A woman of valor who can find? For her price is far above rubies. The heart of her husband safely trusts in her, And he has no lack of gain. She does him good and not evil all the days of her life. Proverbs 31:10–31
How many of us have known a true woman of valor? My Aunt Selma was such a woman, and 14 years after her yahrzeit (anniversary of her death), it’s time to reflect on the eshet chayil I was privileged to know.
Aunt Selma wasn’t my biological aunt. She became a part of my life when I married her nephew 45 years ago. I was never an “in-law,” for we were “family.” Aunt Selma and I loved each other unconditionally. She was the biological aunt I never had.
Aunt Selma was the oldest of four siblings, born and raised in Baltimore. The family lived across from Druid Hill Park, on Woodbrook Ave. Aunt Selma was a brilliant student. She graduated from Western High School at the age of 16 and won a scholarship to Goucher College.
Aunt Selma grew up in a warm family, an open home that was the center of the neighborhood. Her mother was a true balabusta (Jewish homemaker), traits that Aunt Selma emulated during her lifetime.
The Great Depression wiped out the family finances. Her father urged her to forgo college for business school. She needed those skills to get a job to help support the family. After all, she was the first born. It was her responsibility, therefore, to work and contribute to the family’s finances.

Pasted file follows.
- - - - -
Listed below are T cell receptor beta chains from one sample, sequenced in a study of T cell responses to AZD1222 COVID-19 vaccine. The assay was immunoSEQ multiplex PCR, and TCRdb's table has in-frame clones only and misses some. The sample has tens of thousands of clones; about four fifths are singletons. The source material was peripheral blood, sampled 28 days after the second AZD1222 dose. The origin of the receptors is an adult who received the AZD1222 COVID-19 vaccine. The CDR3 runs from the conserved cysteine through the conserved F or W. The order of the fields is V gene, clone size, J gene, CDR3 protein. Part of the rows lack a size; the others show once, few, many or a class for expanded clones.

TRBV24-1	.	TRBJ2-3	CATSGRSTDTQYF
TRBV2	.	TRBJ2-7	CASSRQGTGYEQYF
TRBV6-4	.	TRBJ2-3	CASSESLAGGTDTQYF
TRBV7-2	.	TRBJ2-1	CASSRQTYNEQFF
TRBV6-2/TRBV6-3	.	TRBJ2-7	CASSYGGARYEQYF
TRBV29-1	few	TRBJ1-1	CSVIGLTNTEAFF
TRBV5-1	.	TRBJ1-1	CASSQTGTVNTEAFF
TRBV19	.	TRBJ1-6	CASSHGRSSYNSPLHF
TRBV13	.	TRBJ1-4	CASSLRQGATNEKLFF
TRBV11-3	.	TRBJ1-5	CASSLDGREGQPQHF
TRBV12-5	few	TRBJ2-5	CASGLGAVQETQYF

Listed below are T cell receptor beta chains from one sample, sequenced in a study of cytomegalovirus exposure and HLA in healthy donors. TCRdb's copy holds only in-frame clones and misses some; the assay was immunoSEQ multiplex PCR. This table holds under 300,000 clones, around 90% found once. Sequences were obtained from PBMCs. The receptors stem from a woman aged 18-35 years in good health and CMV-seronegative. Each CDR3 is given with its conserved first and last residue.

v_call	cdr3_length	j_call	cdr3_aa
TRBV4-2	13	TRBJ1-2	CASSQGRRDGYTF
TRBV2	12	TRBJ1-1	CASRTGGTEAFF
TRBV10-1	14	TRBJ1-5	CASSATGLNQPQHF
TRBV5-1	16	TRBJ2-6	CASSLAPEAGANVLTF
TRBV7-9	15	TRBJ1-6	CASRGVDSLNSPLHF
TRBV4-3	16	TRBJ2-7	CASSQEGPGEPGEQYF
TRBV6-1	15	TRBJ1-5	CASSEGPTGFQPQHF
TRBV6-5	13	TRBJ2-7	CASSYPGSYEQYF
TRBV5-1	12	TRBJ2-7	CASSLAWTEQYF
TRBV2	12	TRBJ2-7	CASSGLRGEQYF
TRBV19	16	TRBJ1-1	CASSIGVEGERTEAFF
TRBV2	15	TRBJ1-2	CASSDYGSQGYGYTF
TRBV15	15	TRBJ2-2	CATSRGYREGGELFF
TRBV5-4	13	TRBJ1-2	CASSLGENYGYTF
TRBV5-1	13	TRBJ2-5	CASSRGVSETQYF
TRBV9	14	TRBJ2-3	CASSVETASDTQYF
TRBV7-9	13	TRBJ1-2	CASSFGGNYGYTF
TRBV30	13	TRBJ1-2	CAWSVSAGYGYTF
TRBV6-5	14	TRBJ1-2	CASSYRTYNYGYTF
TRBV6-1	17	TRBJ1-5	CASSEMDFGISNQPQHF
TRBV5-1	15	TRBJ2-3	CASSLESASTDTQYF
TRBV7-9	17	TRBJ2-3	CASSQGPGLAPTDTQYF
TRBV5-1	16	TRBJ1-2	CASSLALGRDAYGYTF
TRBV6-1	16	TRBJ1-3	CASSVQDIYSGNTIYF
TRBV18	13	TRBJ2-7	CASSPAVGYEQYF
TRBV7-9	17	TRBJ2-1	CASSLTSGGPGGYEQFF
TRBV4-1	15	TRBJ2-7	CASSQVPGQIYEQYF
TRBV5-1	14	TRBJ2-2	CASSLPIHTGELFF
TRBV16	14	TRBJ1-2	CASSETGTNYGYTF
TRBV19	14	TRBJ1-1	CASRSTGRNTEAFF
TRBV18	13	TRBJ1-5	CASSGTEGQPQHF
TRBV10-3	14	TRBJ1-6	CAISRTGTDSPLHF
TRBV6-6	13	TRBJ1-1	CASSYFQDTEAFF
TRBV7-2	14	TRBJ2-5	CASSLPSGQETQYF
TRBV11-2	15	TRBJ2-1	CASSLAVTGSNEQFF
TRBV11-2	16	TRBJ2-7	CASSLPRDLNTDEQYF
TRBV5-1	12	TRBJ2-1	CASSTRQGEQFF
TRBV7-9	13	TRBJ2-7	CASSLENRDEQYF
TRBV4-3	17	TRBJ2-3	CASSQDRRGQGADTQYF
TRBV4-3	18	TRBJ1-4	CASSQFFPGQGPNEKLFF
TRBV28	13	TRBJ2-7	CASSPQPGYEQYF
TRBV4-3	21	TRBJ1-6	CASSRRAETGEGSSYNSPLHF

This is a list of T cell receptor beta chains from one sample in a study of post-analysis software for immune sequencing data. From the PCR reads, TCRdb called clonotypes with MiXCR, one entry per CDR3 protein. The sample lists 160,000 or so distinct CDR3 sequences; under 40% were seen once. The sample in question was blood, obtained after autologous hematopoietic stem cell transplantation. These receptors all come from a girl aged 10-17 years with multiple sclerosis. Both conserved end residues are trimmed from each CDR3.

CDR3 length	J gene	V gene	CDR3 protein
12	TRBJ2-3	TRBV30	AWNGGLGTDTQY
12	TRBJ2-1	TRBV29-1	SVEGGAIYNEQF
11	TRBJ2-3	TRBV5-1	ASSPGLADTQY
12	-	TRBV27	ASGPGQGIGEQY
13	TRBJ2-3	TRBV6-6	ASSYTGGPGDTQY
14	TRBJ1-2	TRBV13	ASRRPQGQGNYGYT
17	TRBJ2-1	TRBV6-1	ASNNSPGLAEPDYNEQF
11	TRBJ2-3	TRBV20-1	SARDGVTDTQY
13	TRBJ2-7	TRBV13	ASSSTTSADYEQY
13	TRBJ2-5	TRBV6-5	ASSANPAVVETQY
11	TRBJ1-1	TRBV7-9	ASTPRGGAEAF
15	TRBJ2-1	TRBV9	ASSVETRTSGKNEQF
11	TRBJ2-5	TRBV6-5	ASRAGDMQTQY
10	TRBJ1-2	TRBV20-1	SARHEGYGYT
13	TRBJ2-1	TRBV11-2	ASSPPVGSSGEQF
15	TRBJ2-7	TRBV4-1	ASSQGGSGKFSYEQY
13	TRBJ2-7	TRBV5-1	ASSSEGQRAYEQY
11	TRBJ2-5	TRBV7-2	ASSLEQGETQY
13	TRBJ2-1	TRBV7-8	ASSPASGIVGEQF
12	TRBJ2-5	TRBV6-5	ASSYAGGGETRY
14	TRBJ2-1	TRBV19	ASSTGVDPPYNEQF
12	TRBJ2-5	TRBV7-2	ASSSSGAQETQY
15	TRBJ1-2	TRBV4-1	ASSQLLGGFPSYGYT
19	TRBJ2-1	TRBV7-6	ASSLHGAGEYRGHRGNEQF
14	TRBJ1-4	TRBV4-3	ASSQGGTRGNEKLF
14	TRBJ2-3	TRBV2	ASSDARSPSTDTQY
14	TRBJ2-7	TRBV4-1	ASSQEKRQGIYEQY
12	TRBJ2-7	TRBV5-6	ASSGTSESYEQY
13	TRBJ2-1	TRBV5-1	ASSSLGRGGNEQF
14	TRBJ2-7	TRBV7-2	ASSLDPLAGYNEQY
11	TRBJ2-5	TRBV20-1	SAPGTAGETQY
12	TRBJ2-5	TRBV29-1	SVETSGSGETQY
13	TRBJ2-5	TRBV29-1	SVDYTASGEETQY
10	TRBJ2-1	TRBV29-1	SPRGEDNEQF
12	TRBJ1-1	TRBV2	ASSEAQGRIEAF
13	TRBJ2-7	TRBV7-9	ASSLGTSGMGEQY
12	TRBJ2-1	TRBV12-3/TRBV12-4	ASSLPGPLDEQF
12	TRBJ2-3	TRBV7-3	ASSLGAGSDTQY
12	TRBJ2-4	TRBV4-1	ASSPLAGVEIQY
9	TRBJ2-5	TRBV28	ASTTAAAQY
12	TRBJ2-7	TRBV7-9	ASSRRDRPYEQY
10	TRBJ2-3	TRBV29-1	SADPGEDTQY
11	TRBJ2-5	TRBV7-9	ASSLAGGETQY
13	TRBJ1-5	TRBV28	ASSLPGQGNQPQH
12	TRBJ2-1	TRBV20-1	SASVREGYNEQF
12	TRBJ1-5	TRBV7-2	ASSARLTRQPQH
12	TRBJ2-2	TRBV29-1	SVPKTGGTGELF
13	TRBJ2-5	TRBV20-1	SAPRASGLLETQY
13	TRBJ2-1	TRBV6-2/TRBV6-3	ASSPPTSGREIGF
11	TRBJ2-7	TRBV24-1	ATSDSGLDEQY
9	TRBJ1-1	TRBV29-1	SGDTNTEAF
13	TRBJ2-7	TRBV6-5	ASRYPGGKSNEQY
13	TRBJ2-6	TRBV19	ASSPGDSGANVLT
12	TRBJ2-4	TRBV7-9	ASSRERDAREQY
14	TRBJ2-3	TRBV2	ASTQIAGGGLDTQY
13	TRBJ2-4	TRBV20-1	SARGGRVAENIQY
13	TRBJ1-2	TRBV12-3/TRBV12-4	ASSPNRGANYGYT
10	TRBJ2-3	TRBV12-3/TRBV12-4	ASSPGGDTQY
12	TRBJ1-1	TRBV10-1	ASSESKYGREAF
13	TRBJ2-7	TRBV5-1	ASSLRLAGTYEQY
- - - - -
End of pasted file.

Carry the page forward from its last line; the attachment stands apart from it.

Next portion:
Married Life in the 1950s
Aunt Selma helped support the family until she met her future husband, Louis. They met in July 1947 and married that November. She was 29 and Louis was 40. He owned a grocery store in Hampton, Virginia. That’s where the newlyweds settled, first in an apartment and later, buying a house.
Jewish life in small-town Virginia wasn’t easy, but Uncle Louis and Aunt Selma made it work. They adored each other, facing many challenges together. Their life consisted of work, Shabbat (the Sabbath), work, Shabbat, work, Shabbat, etc. There was no “downtime,” no time for leisure pursuits and/or vacations.
Any time away from the store—usually every summer—was spent in Baltimore, visiting Aunt Selma’s two sisters, their husbands, and their kids. It was a special time for the siblings to catch up and for the cousins to get to know one another. Even today, the cousins still reminisce about the fun they had as one extended family.
As busy as they were, like Aunt Selma’s parents before her, they practiced hachnasat orchim (hospitality). Their house was open to all, especially the servicemen who passed through Hampton and the guests chazzanim (cantors) who came for the Jewish High Holidays.
Aunt Selma had little formal Jewish education, but her deep-rooted faith kept her strong, particularly after the birth of her son, Raphael. At the age of three months, he was diagnosed with a hole in his heart. Once a year, Aunt Selma took him to Johns Hopkins Hospital for follow-up, the closest medical facility that could one day possibly perform life-saving open-heart surgery. That day came when Raphael was nine years old. He was given a 25% chance of survival. While the surgery was successful, his recovery was long.